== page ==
MIT Develops Phone That Charges From WATER

Scientists at MIT have found that they can create electricity using nothing but two copper plates and some dew.

The researchers discovered that when water droplets jump away from superhydrophobic surfaces they gain a small electric charge.

Discovered by Nenad Miljkovic, Evelyn Wang and a team of two more the researchers believe the process could be used in the future to power smartphones in developing countries.

While initial testing resulted in only a very small amount of power being produced (15 picowatts), the team are confident that a sheet of metal around 50cm in length would be more than adequate to charge a smartphone in around 12 hours.

Whilst that may sound like a long time the team believes that this is just the start with Milijkovic highlighting how that the technique is based on a source that is in huge abundance.

“Water will condense out from the atmosphere, it happens naturally, the atmosphere is a huge source of power, and all you need is a temperature difference between the air and the device,”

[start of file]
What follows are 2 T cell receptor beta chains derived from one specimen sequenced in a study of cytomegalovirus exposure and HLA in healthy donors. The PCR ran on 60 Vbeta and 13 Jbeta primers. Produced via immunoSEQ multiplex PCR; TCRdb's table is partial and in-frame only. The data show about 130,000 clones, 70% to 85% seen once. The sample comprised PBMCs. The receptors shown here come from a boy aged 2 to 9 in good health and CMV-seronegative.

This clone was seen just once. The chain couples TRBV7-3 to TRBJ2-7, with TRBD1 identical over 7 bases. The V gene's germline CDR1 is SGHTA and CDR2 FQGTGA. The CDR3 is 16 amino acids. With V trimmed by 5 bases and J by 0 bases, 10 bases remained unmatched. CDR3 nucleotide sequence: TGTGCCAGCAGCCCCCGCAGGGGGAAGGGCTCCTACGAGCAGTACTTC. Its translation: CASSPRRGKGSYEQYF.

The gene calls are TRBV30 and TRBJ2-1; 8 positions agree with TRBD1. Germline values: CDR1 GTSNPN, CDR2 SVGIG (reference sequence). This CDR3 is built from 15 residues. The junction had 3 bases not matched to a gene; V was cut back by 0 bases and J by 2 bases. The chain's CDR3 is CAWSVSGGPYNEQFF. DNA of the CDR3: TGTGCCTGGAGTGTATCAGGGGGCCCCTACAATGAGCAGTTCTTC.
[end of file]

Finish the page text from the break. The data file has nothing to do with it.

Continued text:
Speaking to MIT News Chuanhua Duan, an assistant professor at Boston University believes that there's great hope for the technology which, until now, has been used for a wholly different set of reasons.

“Getting power from a condensation process is definitely a novel idea, as condensation is mainly used for thermal management. … Recent studies of condensation on superhydrophobic surfaces [have] extended its applications in self-cleaning and anti-icing, but no one has correlated condensation with energy-harvesting before.”